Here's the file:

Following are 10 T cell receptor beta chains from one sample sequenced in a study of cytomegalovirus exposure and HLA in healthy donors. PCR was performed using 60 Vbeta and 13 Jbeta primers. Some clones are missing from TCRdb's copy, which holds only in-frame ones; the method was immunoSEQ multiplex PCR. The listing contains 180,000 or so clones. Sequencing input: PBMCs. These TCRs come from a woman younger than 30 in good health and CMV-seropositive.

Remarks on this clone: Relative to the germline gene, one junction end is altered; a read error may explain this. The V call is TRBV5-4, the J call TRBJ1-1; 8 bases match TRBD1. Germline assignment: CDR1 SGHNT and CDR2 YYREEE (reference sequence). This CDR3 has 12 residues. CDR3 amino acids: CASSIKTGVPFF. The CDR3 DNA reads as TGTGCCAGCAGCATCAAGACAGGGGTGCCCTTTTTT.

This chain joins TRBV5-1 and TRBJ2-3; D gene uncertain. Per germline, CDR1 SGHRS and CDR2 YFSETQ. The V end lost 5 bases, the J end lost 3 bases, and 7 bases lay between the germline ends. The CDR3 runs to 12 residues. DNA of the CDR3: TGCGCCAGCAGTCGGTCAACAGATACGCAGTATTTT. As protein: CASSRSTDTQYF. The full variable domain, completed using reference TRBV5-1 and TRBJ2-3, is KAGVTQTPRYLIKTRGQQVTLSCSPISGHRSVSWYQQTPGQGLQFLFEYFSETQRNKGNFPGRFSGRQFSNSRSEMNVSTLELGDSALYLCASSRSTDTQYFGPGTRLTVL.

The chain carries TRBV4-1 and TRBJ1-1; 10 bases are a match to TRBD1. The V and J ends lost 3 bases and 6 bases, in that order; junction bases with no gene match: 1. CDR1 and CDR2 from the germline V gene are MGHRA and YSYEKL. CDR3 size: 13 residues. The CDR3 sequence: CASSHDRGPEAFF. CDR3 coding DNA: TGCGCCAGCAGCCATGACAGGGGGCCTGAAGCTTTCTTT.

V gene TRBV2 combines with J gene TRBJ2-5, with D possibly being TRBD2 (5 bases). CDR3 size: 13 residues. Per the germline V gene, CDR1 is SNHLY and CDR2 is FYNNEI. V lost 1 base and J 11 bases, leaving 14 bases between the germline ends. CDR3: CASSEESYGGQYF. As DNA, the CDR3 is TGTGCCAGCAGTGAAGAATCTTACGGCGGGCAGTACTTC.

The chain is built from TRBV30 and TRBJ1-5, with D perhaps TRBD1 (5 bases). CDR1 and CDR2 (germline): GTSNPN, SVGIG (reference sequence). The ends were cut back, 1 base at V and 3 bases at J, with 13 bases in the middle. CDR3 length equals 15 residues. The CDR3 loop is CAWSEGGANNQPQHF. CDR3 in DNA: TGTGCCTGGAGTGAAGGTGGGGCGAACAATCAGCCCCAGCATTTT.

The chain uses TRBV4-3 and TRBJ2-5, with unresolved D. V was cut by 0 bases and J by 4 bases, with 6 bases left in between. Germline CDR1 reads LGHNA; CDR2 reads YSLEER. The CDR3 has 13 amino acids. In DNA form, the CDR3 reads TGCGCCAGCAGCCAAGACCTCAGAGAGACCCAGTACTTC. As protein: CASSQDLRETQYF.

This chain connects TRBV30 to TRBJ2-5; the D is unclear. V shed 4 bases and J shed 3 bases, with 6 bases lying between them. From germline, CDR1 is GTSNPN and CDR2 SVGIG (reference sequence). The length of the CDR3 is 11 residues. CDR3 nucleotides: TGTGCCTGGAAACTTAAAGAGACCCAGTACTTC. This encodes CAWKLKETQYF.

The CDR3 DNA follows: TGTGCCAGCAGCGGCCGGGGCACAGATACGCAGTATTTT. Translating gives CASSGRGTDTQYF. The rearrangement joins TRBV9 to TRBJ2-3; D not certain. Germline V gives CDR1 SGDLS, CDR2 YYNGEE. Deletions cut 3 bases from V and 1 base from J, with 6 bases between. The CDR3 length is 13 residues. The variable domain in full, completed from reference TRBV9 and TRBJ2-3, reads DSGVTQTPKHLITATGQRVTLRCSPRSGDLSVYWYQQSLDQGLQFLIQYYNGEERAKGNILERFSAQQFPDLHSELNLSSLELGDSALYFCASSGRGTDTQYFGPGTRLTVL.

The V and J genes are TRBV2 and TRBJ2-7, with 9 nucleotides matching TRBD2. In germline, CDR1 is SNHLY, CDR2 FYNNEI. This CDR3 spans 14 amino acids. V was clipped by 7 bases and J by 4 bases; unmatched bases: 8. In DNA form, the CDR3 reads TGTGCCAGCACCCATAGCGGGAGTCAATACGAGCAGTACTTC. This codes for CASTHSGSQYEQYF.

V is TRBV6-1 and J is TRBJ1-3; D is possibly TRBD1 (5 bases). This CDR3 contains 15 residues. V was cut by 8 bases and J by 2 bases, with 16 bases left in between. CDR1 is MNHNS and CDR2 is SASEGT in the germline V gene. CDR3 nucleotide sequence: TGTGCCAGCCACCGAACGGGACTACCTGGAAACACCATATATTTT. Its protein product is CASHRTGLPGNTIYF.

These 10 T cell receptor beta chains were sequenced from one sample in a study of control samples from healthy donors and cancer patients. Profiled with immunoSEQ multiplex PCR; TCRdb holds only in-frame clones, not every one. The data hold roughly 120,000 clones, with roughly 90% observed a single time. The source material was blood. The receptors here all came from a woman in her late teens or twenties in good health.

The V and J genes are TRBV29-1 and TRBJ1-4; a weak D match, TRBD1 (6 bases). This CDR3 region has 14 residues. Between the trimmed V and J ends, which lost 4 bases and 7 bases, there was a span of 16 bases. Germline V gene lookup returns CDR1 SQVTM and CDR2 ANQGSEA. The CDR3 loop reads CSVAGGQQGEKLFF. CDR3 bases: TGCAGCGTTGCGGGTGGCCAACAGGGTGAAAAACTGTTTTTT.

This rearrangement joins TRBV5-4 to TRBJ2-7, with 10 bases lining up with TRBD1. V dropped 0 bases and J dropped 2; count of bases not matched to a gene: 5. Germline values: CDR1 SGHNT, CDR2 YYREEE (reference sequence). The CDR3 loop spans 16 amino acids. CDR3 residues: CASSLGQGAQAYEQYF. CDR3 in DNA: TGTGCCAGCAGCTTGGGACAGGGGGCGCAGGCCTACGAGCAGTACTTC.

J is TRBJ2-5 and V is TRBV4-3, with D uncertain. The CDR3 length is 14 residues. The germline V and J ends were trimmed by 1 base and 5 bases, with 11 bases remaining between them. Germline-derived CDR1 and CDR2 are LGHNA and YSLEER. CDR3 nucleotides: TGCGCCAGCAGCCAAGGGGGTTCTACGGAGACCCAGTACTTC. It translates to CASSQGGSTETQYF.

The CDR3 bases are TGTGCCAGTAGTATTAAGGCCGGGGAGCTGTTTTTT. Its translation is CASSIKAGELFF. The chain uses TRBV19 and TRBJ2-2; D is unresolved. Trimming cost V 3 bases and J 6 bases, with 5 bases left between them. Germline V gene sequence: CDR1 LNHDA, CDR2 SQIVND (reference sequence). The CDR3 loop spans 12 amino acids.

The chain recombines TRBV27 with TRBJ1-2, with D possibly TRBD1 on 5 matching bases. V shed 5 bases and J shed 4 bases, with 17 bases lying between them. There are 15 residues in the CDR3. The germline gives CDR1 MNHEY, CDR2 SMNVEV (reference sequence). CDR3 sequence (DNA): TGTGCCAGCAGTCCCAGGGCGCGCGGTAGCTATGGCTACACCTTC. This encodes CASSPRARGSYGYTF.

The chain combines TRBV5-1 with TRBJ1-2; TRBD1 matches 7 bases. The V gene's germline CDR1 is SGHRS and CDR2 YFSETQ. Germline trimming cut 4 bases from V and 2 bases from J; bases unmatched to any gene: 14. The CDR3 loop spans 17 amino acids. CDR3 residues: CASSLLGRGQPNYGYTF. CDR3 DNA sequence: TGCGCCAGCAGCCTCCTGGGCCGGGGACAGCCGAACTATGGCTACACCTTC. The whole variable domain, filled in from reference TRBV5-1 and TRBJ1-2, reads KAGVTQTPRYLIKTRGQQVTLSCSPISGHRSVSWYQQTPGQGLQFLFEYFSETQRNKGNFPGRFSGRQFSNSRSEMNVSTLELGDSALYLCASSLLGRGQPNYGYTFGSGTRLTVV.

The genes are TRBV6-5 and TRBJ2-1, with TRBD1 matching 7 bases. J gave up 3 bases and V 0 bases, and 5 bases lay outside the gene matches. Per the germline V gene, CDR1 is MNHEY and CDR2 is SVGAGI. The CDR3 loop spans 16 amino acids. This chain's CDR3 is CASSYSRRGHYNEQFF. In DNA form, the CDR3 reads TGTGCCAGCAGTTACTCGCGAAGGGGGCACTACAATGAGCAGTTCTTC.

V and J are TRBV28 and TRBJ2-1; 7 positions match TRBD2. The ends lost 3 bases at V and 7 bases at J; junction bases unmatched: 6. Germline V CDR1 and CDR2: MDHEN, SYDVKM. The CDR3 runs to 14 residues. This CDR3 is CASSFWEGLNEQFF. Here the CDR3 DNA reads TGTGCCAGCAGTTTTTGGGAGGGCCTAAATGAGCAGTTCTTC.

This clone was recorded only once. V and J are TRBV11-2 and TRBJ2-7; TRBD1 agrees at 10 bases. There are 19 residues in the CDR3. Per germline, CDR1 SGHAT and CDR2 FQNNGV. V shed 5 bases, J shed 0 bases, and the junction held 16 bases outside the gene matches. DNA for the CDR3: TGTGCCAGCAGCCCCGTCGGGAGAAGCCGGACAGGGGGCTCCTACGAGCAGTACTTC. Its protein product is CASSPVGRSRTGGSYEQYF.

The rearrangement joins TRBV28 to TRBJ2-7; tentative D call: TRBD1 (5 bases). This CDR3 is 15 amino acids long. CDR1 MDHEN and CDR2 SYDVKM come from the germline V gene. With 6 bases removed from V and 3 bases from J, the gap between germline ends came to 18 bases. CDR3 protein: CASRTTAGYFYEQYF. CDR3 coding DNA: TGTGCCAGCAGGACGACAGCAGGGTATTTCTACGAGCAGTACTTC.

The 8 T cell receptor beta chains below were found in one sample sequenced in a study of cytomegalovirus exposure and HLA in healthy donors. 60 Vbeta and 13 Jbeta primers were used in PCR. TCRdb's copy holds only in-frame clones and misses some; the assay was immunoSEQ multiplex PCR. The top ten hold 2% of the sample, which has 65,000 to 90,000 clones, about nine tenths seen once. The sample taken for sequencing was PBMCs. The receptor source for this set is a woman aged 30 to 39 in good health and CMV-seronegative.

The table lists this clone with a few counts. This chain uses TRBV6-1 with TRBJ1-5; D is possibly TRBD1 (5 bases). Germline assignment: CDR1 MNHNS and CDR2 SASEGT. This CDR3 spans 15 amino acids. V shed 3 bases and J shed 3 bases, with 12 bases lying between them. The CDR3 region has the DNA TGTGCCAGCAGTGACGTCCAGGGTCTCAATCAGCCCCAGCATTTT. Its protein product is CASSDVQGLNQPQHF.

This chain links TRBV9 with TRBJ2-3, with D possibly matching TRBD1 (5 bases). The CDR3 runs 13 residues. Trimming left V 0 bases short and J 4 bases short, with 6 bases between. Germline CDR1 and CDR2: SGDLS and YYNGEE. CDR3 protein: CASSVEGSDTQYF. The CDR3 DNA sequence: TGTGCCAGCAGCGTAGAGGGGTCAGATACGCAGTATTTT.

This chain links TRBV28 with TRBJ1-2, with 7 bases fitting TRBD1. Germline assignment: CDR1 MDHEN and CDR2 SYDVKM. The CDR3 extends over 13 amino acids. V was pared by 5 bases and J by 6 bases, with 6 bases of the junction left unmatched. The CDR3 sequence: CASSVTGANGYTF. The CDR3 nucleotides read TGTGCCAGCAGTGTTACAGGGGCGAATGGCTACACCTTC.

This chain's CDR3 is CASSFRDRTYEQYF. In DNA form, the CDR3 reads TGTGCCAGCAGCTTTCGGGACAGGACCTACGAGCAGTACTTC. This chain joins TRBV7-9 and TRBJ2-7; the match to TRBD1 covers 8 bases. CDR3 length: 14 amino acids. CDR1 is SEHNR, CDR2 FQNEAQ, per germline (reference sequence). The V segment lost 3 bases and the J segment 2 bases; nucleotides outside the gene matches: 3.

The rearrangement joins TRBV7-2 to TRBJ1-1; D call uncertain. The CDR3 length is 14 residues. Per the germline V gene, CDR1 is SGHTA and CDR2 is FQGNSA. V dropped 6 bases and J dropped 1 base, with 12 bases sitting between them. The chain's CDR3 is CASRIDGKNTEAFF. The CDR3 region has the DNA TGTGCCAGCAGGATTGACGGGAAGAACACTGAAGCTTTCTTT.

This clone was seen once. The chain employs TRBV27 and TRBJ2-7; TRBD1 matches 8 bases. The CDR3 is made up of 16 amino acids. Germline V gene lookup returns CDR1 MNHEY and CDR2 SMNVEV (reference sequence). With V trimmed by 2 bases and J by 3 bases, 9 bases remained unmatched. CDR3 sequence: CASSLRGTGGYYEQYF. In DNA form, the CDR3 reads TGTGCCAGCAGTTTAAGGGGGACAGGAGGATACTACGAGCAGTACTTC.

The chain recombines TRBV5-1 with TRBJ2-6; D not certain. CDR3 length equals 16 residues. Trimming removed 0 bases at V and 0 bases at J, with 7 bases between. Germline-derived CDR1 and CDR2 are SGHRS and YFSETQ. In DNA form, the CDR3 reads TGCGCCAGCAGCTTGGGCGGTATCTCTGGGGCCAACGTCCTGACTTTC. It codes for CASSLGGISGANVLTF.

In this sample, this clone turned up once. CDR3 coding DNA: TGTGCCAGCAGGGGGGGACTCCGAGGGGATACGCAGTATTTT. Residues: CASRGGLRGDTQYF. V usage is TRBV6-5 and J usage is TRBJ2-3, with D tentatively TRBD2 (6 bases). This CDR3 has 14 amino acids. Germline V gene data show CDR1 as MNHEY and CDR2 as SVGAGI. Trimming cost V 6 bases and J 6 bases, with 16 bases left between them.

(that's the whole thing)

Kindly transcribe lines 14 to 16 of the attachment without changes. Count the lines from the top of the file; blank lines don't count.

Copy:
This rearrangement joins TRBV5-4 to TRBJ2-7, with 10 bases lining up with TRBD1. V dropped 0 bases and J dropped 2; count of bases not matched to a gene: 5. Germline values: CDR1 SGHNT, CDR2 YYREEE (reference sequence). The CDR3 loop spans 16 amino acids. CDR3 residues: CASSLGQGAQAYEQYF. CDR3 in DNA: TGTGCCAGCAGCTTGGGACAGGGGGCGCAGGCCTACGAGCAGTACTTC.

J is TRBJ2-5 and V is TRBV4-3, with D uncertain. The CDR3 length is 14 residues. The germline V and J ends were trimmed by 1 base and 5 bases, with 11 bases remaining between them. Germline-derived CDR1 and CDR2 are LGHNA and YSLEER. CDR3 nucleotides: TGCGCCAGCAGCCAAGGGGGTTCTACGGAGACCCAGTACTTC. It translates to CASSQGGSTETQYF.

The CDR3 bases are TGTGCCAGTAGTATTAAGGCCGGGGAGCTGTTTTTT. Its translation is CASSIKAGELFF. The chain uses TRBV19 and TRBJ2-2; D is unresolved. Trimming cost V 3 bases and J 6 bases, with 5 bases left between them. Germline V gene sequence: CDR1 LNHDA, CDR2 SQIVND (reference sequence). The CDR3 loop spans 12 amino acids.